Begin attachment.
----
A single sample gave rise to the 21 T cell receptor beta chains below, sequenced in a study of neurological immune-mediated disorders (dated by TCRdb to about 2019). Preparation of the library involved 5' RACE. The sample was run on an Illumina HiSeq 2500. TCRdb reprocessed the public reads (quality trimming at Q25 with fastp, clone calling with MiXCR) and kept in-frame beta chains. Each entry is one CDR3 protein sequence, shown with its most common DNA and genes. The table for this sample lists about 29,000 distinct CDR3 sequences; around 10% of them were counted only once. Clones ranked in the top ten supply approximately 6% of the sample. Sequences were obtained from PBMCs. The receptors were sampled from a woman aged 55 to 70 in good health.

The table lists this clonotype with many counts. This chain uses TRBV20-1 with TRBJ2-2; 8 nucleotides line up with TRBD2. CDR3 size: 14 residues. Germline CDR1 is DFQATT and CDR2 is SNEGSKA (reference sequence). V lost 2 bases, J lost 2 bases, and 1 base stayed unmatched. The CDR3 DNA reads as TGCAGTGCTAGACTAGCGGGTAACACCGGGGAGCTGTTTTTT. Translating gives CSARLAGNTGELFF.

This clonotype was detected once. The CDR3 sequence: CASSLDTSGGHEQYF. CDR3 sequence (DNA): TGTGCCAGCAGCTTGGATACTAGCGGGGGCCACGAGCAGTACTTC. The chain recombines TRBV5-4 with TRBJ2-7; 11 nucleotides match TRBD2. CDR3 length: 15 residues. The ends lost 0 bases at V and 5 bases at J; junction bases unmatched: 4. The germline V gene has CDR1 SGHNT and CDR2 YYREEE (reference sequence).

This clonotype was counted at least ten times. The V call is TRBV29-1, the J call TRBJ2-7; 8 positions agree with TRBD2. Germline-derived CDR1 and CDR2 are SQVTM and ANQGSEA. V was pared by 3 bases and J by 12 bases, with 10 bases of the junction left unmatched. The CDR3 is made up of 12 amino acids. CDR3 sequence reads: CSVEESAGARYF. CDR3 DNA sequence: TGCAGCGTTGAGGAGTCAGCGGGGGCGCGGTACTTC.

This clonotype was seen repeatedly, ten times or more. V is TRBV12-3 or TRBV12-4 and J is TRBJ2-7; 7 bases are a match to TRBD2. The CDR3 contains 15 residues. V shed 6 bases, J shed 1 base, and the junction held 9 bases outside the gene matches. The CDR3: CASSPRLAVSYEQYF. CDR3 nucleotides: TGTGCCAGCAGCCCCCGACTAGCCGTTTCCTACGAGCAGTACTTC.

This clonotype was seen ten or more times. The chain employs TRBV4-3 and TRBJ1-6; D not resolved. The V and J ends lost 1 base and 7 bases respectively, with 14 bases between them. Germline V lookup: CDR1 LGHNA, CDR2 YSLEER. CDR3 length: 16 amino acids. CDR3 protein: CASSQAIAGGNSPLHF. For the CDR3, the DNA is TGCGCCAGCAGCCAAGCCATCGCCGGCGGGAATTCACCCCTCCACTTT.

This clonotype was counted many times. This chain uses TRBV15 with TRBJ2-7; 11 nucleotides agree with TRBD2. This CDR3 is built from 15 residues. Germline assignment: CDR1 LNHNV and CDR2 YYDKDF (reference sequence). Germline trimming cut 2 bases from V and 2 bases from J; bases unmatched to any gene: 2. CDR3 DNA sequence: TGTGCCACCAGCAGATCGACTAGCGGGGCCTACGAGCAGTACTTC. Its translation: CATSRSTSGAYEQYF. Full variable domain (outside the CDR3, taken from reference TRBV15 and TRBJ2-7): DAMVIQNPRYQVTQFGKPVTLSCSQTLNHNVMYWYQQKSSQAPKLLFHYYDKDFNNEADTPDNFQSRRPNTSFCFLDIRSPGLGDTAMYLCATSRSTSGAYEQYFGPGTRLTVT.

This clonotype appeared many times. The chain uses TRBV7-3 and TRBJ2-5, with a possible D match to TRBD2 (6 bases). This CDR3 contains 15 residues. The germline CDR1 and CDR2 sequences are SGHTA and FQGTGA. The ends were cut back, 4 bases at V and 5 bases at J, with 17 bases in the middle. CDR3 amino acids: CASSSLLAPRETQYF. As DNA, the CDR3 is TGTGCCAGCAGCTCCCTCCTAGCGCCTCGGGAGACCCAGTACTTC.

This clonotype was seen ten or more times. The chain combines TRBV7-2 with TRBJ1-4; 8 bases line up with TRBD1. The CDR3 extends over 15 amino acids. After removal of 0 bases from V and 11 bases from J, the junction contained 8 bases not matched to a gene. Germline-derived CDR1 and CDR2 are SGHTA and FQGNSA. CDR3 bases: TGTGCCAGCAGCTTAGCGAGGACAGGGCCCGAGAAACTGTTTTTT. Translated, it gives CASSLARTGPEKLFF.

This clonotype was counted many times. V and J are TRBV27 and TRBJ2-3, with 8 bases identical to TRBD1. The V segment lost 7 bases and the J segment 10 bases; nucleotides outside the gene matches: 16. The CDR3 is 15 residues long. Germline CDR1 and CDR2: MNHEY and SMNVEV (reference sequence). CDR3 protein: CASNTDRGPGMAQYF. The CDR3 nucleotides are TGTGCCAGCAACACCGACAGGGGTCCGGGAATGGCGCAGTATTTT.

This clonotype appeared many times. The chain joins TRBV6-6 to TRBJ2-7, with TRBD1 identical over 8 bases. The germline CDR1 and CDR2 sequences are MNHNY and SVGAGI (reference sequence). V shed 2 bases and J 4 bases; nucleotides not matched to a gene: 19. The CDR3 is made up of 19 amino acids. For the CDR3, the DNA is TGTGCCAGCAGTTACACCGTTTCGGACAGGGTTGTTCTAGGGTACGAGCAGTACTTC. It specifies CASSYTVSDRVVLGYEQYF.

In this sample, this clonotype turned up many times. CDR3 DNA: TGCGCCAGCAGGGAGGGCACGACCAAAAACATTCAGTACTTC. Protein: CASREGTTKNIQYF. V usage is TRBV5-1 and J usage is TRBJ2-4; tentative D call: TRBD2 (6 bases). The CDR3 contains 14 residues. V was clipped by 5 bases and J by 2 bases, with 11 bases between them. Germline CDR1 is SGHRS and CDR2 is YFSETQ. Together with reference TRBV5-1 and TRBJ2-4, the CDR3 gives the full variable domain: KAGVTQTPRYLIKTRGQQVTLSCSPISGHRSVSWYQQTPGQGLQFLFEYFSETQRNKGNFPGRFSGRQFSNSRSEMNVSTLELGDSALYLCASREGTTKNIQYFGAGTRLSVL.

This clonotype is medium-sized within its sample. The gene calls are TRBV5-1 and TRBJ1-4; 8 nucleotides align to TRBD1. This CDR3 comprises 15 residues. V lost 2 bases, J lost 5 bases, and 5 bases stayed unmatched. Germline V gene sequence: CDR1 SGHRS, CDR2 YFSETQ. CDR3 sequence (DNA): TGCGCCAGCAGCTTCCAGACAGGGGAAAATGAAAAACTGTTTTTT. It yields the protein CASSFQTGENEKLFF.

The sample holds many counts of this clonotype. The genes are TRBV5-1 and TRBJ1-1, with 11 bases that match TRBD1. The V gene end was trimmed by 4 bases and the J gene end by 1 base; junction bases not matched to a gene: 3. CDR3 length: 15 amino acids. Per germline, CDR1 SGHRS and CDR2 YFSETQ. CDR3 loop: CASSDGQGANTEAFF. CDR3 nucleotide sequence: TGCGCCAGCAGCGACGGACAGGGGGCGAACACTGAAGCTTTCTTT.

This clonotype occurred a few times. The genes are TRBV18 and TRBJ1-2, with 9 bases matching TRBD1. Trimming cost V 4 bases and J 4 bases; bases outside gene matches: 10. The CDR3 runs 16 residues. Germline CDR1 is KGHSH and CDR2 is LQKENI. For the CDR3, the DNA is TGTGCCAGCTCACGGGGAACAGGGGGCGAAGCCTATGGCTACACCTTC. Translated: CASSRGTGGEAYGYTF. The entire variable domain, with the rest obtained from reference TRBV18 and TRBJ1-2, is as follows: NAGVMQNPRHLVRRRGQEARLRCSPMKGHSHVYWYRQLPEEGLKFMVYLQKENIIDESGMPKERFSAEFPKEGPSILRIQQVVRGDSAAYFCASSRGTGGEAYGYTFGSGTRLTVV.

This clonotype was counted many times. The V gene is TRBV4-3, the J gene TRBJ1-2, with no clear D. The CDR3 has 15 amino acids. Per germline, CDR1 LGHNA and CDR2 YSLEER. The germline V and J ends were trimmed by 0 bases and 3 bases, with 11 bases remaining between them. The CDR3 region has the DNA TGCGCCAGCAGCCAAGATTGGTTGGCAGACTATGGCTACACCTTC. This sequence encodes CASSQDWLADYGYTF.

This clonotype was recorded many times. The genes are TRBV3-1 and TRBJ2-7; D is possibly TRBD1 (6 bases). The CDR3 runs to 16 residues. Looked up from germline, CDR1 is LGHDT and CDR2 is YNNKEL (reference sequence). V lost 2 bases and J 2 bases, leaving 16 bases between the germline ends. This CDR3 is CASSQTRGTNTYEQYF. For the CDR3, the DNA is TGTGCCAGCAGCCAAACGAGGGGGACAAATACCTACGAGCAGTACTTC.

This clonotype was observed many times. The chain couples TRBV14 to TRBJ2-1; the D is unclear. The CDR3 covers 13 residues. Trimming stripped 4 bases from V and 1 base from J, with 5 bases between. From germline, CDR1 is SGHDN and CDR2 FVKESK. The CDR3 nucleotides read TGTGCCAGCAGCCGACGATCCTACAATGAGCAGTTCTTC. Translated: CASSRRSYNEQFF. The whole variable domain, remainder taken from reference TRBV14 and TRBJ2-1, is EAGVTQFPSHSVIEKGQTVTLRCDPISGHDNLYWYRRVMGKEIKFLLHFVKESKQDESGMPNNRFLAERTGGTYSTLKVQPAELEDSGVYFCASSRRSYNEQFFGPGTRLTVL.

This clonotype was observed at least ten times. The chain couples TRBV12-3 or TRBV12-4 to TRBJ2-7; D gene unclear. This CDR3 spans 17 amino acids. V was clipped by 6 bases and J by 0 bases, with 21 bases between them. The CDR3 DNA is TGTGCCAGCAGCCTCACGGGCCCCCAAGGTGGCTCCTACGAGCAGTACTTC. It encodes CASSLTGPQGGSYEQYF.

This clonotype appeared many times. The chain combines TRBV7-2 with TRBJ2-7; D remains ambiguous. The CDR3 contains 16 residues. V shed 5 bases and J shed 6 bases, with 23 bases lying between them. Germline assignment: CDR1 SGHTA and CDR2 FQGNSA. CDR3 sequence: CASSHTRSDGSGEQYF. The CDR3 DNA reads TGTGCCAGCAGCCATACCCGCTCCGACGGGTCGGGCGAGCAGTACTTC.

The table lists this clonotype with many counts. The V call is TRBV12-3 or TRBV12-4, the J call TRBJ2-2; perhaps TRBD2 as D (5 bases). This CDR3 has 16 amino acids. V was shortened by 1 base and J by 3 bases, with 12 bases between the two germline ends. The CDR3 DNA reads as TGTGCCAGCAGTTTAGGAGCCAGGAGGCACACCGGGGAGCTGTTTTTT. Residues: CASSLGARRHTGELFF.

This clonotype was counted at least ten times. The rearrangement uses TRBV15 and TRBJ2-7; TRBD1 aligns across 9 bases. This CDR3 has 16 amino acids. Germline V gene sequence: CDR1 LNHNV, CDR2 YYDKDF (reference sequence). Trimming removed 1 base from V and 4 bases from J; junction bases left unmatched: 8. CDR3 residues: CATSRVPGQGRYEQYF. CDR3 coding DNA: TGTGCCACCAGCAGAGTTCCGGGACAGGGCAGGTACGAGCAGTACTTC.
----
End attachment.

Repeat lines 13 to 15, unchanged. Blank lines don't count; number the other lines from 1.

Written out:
This clonotype is medium-sized within its sample. The gene calls are TRBV5-1 and TRBJ1-4; 8 nucleotides align to TRBD1. This CDR3 comprises 15 residues. V lost 2 bases, J lost 5 bases, and 5 bases stayed unmatched. Germline V gene sequence: CDR1 SGHRS, CDR2 YFSETQ. CDR3 sequence (DNA): TGCGCCAGCAGCTTCCAGACAGGGGAAAATGAAAAACTGTTTTTT. It yields the protein CASSFQTGENEKLFF.

The sample holds many counts of this clonotype. The genes are TRBV5-1 and TRBJ1-1, with 11 bases that match TRBD1. The V gene end was trimmed by 4 bases and the J gene end by 1 base; junction bases not matched to a gene: 3. CDR3 length: 15 amino acids. Per germline, CDR1 SGHRS and CDR2 YFSETQ. CDR3 loop: CASSDGQGANTEAFF. CDR3 nucleotide sequence: TGCGCCAGCAGCGACGGACAGGGGGCGAACACTGAAGCTTTCTTT.

This clonotype occurred a few times. The genes are TRBV18 and TRBJ1-2, with 9 bases matching TRBD1. Trimming cost V 4 bases and J 4 bases; bases outside gene matches: 10. The CDR3 runs 16 residues. Germline CDR1 is KGHSH and CDR2 is LQKENI. For the CDR3, the DNA is TGTGCCAGCTCACGGGGAACAGGGGGCGAAGCCTATGGCTACACCTTC. Translated: CASSRGTGGEAYGYTF. The entire variable domain, with the rest obtained from reference TRBV18 and TRBJ1-2, is as follows: NAGVMQNPRHLVRRRGQEARLRCSPMKGHSHVYWYRQLPEEGLKFMVYLQKENIIDESGMPKERFSAEFPKEGPSILRIQQVVRGDSAAYFCASSRGTGGEAYGYTFGSGTRLTVV.